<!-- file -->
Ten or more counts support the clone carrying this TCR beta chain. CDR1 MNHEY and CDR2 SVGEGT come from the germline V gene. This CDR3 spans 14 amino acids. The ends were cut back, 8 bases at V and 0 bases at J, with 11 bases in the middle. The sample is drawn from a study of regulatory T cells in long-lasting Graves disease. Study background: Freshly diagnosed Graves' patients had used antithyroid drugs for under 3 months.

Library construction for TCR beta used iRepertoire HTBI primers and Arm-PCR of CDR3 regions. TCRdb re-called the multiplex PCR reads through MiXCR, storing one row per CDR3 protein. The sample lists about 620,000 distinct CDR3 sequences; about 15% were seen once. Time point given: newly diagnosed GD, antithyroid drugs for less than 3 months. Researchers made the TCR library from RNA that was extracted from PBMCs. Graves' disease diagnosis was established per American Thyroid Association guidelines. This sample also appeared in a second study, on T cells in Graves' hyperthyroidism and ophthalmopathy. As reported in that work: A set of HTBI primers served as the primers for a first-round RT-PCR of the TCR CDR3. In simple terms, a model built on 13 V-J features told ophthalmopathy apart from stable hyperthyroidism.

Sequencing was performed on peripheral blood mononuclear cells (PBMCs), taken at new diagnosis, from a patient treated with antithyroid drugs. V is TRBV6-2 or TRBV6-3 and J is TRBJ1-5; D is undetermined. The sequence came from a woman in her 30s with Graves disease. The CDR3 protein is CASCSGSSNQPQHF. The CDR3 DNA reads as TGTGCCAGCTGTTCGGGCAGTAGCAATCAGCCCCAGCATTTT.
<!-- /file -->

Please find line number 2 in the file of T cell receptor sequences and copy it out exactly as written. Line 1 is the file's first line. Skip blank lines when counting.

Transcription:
Library construction for TCR beta used iRepertoire HTBI primers and Arm-PCR of CDR3 regions. TCRdb re-called the multiplex PCR reads through MiXCR, storing one row per CDR3 protein. The sample lists about 620,000 distinct CDR3 sequences; about 15% were seen once. Time point given: newly diagnosed GD, antithyroid drugs for less than 3 months. Researchers made the TCR library from RNA that was extracted from PBMCs. Graves' disease diagnosis was established per American Thyroid Association guidelines. This sample also appeared in a second study, on T cells in Graves' hyperthyroidism and ophthalmopathy. As reported in that work: A set of HTBI primers served as the primers for a first-round RT-PCR of the TCR CDR3. In simple terms, a model built on 13 V-J features told ophthalmopathy apart from stable hyperthyroidism.